When visiting a place that has any history I always try to find the back story and related articles that can shed light on the subject. Letchworth Village is one such place. It is located in Rockland County, NY which for me was about a 2 and a half hour drive from my South Jersey home. While driving, I ran through some facts about my destination in my mind so I could better visualize the place, and try to figure out how to document it when I arrived. Opened in 1911 as a state of the art facility for the mentally ill, it closed in 1996 amid documented abuse of the patients and staff. Like many of the facilities from this time, the word asylum was to offer sanctuary and protection for its patients, but over time this shelter became a house of horrors for many. For me, growing up and reading the after effects of these places, the word “asylum” took on a whole other dark and menacing connotation.
After finally arriving, I had wanted the day to be gloomy and overcast, so to set the mood and background to what I perceived my experience would be. A little disappointed, I was greeted with a beautiful sunrise and bright skies. The initial look and feel of the place was anything other than beautiful. The buildings and grounds showed the decay and overgrowth that I had expected. What was unexpected was the way the ivy created a brilliant backdrop of different shades of red, yellow and orange. This impact of color, along with the decay, let my mind travel in a different direction. Suddenly the colors complemented the decay and changed the mood from melancholy to a more uplifting outlook on this place. Exploring, by myself and with other photographers, the many buildings and fall colors became a driving force in helping me find the beauty that existed in the exterior of this so-called sanctuary. Finding refuge from the bright outside light in a huge 3 story power plant, I began to feel its dark side only to be startled by the almost heavenly, broken and dirt stained windows. Again and again the light and colors blurred the lines between the past and the present.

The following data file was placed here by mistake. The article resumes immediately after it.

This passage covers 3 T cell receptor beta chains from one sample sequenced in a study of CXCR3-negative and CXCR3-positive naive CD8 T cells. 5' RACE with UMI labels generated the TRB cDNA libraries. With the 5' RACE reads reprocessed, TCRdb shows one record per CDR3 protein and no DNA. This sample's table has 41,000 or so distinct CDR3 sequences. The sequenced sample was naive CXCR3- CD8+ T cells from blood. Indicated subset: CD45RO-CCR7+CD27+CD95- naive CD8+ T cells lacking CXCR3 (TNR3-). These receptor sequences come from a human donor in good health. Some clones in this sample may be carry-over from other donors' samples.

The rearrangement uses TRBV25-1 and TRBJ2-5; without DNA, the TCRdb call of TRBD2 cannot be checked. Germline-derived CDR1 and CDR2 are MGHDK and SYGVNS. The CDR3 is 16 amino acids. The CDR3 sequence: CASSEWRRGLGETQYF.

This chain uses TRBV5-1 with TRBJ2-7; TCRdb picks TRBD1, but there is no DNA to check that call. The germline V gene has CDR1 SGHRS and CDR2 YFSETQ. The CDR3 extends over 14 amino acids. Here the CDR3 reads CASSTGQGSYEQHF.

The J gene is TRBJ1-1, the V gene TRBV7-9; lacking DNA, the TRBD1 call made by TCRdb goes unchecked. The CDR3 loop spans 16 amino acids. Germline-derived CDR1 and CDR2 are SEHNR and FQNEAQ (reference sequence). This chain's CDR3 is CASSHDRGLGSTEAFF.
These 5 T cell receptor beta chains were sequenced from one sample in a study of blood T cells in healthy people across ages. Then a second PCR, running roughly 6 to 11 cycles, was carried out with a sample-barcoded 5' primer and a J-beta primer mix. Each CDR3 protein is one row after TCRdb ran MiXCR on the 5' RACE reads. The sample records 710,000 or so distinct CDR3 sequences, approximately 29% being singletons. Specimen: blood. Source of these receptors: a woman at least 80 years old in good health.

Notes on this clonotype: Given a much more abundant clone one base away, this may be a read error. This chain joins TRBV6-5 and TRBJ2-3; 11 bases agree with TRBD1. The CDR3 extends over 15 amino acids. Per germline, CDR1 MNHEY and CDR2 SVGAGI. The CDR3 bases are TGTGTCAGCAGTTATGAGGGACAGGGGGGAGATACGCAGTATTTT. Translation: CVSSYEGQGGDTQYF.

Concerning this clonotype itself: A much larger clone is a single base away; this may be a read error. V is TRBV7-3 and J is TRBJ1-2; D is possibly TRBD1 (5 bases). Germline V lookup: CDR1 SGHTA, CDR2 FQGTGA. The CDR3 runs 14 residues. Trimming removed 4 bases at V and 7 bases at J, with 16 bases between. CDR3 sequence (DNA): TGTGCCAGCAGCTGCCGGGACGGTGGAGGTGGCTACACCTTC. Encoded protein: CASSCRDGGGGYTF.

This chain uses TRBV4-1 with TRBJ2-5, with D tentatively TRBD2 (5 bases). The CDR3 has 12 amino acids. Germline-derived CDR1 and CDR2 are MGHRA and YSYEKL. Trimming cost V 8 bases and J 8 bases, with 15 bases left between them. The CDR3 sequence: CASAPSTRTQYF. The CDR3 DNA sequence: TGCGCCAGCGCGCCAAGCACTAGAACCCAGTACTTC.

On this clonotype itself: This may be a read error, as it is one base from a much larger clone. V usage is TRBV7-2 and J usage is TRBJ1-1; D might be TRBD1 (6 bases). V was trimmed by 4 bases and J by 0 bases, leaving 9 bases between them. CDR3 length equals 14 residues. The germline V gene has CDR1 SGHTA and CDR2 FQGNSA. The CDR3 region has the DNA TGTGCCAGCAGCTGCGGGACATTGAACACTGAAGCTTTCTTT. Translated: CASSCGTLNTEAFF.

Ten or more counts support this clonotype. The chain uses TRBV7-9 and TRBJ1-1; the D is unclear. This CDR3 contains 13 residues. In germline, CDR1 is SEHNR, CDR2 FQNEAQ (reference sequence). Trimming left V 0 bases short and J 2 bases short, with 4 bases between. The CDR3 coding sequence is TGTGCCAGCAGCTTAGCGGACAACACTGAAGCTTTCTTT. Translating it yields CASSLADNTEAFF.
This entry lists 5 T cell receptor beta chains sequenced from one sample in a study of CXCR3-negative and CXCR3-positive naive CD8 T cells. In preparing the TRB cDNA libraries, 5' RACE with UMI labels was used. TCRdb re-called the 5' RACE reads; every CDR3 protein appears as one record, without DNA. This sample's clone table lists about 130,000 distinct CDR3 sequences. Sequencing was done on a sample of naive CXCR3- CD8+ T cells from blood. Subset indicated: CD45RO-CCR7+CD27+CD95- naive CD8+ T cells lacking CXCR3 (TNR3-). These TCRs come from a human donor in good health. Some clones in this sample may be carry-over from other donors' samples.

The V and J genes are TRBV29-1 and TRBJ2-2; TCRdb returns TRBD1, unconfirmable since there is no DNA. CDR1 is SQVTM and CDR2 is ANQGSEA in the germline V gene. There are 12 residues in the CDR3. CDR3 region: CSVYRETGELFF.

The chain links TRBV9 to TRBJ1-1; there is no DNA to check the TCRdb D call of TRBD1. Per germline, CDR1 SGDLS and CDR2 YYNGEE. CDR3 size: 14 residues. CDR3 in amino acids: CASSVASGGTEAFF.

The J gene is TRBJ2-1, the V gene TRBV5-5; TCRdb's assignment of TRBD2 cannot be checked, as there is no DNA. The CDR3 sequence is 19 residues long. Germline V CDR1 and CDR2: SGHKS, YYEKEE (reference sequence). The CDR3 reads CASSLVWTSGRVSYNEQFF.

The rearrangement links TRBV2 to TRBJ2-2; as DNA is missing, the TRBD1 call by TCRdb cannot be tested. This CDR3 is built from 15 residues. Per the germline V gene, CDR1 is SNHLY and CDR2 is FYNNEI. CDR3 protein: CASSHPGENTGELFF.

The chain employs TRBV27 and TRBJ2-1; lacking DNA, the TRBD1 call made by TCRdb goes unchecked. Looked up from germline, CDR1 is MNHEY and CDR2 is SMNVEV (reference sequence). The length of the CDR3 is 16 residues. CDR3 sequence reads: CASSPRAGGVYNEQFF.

This dichotomy of decay, sunlight,fall colors and disturbing history brought an almost uplifting shift to my compositions. I can’t thank Marty Joffee of AIP enough for making this available to us and also letting me shed a different light on the often horrendous side to the word “Asylum ”. Depending on our perspective, we can dwell on the “what was” or, as I hope my photos will help you, choose to view the beauty of life and “what is”.
Autumn or fall, whatever your word of choice, it’s the time for nature’s colorful explosion. With this comes an expectation of change. The drop in temperature and the shift in time, signal the season. Fall can be very subtle, to outright in your face bursting with color. To further explore this new season, I traveled to the Canaan Valley of West Virginia at Blackwater Falls State Park. I was there on a photographic workshop run by Joe Rossbach and Alex Mody, two very creatively gifted and knowledgeable photographers. With their guidance and insight to the best that this area had to offer, I was off to find my own take on autumn’s splendor.
I was greeted by waterfalls with swirling eddies, to sweeping vistas of color that were back-lit by overwhelmingly beautiful sunrises. This was by far the most stimulating environment I had visited in hopes of capturing the seasons glow. Morning mist presented a new visual experience for fall color, and I had to embrace a more subtle composition. With so many different hues, at times I was a bit hard pressed to separate the luminosity and create a unique vision of this time of the year.
The endless color combinations that stood out challenged my sense of place. But in the end, a true understanding of how the seasons change, came into focus. Front and center, far and wide, subtle and bursting, this autumn’s show proved to be both inspirational and a visual moment for me. Thanks to mother nature, I can once again view life thru my new ‘rose colored’ glasses.